10.        Manage your stress!
See tips 7, 8 and 9. Regular physical activity, adequate sleep and setting appropriate boundaries will help you reduce your stress and enjoy the holidays more!        
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https://news.ouhsc.edu/templates/?z=0&a=1764Wed, 26 Nov 2014 00:00:00 GMT
Helping Those with Alzheimer's Remain Independent LongerA new grant will help advance research at the University of Oklahoma Health Sciences Center aimed at helping individuals with Alzheimer's retain their independence longer.
 
Alzheimer's affects 60,000 Oklahomans, a number that is projected to grow by more than 25 percent in the next decade. 
 
Now, the Alzheimer's Association has awarded almost $100,000 to the OU College of Allied Health. The grant funds a new phase of research into a method known as Skill-building through Task-Oriented Motor Practice or STOMP, a non-drug therapy that showed promise in earlier research in preserving cognitive function in people with Alzheimer's and other forms of dementia. It is one of only three non-medication studies awarded grants by the Alzheimer's Association this year. 
 
"Based on our previous STOMP clinical and at-home studies, we know that this method of therapy helps patients with dementia or Alzheimer's retain their ability to perform daily life skills," said Carrie Ciro, Ph.D., principal investigator and assistant professor of occupational therapy at the OU College of Allied Health.
 
Developed by researchers at the University of Oklahoma Health Sciences Center, STOMP utilizes repetitive therapy in an effort to strengthen and preserve procedural memory, the memory that allows individuals to accomplish tasks of daily living.  
 
"Our brain is hard-wired to improve in activities that we practice. While conscious memory for facts and personal information is impaired in dementia, procedural memory -- unconscious memory for activity performance -- is retained later in the disease," Ciro said.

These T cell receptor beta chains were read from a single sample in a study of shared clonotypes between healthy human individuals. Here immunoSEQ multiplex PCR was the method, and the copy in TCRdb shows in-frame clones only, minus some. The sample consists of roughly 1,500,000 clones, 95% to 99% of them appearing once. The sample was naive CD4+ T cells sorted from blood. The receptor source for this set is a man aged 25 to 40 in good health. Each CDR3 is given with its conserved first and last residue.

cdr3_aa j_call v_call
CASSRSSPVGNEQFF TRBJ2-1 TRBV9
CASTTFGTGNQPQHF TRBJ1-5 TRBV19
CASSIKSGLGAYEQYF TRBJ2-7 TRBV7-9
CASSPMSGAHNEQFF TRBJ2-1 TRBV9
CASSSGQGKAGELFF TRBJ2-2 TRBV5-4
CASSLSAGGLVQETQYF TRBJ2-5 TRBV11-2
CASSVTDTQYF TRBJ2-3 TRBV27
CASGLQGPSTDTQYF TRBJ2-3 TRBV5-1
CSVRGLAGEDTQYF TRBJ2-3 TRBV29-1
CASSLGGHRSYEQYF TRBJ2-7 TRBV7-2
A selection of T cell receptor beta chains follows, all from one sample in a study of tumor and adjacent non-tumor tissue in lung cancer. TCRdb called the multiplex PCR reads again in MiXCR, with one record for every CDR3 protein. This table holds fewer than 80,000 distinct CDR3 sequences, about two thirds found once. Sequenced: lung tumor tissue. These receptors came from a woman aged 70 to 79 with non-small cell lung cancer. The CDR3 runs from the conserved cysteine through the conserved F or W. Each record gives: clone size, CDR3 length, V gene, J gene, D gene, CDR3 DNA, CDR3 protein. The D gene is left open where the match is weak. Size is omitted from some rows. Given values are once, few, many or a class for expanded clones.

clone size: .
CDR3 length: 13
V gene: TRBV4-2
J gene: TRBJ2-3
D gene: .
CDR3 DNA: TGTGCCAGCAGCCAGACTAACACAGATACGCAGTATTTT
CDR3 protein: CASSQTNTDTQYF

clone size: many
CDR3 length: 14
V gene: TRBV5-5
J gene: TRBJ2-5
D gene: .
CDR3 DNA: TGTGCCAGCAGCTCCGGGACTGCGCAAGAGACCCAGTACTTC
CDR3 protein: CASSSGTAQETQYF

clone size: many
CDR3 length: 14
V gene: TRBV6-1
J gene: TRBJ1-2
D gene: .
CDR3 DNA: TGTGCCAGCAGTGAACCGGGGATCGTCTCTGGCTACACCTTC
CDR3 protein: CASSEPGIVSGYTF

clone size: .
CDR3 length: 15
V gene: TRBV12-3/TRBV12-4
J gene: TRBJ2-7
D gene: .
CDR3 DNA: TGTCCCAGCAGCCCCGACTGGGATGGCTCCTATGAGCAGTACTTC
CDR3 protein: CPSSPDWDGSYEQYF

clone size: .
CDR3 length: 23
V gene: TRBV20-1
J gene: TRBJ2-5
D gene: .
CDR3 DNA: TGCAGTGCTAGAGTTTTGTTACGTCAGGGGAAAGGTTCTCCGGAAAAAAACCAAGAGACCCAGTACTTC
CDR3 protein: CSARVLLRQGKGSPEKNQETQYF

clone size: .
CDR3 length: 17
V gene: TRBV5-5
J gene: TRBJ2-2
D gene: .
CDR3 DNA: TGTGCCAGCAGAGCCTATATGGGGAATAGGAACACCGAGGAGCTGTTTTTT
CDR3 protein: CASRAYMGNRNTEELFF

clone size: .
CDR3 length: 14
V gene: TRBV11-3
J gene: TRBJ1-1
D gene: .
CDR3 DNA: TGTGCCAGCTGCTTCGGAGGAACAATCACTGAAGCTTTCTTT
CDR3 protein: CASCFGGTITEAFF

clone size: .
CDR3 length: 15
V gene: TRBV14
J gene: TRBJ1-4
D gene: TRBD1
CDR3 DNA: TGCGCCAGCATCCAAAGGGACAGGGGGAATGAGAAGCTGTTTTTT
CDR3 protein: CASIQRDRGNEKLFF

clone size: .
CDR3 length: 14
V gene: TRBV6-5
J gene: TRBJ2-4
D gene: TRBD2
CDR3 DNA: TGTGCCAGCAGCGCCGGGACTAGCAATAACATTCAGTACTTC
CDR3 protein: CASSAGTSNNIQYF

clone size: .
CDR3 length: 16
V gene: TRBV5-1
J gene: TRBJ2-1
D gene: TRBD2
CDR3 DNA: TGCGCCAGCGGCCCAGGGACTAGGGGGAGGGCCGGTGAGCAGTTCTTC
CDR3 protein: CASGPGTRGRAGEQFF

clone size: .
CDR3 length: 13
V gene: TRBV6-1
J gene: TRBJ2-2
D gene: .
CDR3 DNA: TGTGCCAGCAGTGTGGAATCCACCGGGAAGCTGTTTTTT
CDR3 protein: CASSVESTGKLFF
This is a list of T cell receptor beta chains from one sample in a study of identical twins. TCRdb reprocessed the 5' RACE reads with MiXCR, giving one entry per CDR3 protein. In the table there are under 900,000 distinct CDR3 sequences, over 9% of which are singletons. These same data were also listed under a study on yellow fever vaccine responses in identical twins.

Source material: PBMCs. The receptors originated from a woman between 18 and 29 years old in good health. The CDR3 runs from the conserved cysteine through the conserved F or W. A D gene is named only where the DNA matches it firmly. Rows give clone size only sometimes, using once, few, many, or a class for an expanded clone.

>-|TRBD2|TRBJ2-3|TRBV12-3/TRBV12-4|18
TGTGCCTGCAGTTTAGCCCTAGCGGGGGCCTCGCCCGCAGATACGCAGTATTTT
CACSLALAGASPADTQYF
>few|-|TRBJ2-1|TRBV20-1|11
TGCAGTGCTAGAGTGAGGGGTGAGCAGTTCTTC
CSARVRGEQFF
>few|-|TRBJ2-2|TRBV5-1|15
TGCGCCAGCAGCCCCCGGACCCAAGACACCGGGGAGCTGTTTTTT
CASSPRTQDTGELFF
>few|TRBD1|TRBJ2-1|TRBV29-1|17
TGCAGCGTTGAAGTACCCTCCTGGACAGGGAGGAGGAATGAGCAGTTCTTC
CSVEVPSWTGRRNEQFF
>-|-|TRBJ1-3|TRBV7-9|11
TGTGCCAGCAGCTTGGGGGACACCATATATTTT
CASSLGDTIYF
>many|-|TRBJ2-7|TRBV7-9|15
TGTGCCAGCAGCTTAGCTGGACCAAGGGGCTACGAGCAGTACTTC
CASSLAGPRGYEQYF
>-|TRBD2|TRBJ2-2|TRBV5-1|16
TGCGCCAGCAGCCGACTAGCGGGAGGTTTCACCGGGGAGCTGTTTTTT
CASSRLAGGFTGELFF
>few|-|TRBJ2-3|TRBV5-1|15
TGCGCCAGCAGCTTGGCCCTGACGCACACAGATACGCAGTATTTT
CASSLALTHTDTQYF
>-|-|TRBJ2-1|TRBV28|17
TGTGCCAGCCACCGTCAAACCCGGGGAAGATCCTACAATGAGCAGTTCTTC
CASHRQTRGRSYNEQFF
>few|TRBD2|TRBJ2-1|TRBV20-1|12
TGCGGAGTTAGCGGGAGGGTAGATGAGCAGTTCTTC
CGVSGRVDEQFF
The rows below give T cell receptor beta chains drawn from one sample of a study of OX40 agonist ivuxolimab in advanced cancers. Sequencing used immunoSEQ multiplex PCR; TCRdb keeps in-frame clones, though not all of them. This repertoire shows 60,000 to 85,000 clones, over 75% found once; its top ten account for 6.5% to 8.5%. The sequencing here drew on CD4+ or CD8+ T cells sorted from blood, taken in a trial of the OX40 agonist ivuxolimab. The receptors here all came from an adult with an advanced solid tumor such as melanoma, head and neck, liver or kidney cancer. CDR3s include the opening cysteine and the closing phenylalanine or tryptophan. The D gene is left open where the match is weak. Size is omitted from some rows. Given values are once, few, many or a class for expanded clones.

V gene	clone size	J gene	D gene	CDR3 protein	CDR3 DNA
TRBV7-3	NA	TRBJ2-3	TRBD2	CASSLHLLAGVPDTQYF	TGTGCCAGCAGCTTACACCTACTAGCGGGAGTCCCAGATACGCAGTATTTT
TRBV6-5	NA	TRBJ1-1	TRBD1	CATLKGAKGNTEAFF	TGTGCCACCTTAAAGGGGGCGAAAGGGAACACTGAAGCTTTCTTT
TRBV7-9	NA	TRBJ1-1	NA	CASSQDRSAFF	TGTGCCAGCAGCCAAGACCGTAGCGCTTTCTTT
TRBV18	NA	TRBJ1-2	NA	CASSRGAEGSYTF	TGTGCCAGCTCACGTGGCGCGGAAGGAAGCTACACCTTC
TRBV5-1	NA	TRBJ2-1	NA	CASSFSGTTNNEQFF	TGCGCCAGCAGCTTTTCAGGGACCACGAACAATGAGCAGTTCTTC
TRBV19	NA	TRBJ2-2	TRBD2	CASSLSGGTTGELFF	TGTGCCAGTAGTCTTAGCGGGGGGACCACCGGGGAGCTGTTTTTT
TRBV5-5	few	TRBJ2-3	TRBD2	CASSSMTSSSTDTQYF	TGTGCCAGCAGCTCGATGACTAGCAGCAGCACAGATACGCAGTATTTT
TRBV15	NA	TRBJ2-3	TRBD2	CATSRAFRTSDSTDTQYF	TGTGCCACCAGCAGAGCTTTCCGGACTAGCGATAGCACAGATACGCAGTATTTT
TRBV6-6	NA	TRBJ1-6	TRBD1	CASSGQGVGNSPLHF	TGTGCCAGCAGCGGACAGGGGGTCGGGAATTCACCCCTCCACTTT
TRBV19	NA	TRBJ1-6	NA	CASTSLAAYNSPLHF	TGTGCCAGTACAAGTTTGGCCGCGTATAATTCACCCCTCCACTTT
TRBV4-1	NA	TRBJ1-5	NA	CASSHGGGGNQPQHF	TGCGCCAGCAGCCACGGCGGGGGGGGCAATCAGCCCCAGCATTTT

The STOMP method allows researchers to identify tasks most important to each individual with Alzheimer's and then practice those tasks on a regular basis. Such activities might include bill paying, operating the microwave, taking medications properly or operating a computer to access Email.
 
In previous studies, Ciro said participants practiced such activities for three hours every day, five days a week for two weeks both in a clinical laboratory, designed to be similar to the home environment, and also in their own homes. 
 
"Now, we want to determine the minimum amount of therapy needed to help these patients sustain those skills and lower their risk of institutionalization," she said.
 
In the newest study, all sessions will be in the participants' homes. Half will participate in the skill-building activities three hours a day, five days a week for two weeks as in the original studies. The other half will do skill-building activities one hour two days a week for two weeks.   
 
"The goal is to determine whether the amount of therapy makes a difference in the retention of procedural memory," Ciro said.  
 
"For Oklahomans with Alzheimer's and their more than 200,000 caregivers, I believe this research at OU will drastically help in their daily lives," said Nellie Windsor, communications director, Oklahoma Chapter of the Alzheimer's Association. 
 
Recruitment for the newest STOMP clinical trial is already underway. To qualify for the study, individuals must:
-          Be between the ages of 55 and 80
-          Have mild to moderate dementia
-          And live at home with a spouse or caregiver
 
Participation in the study is limited. To learn more about the study, call (405) 271-2131.
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https://news.ouhsc.edu/templates/?z=0&a=1760Fri, 21 Nov 2014 00:00:00 GMT
Student UCARD | Win Prizes! | Various Campus Events

The Student UCARDS are a fun and interactive way for students to experience all that this campus has to offer along with gaining chances to win FREE STUFF! Come to events sponsored by HSC Student Affairs, Suite 300, to receive your card or punches on your card. 5 punches=FREE T-Shirt, 10 punches=Entered to win an IPad Mini. Come and enjoy your time here at HSC!!!

Student UCARD Eligible Events:

·         #HSCWOW

·         Sweets in the Suite

·         Leadership Lunches

·         Social Hours

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https://news.ouhsc.edu/templates/?z=0&a=1665
Pathologist Joins OU Physicians
Pathologist Rachel Conrad, M.D., has established her practice with OU Physicians. She is also a assistant professor of pathology with the University of Oklahoma College of Medicine.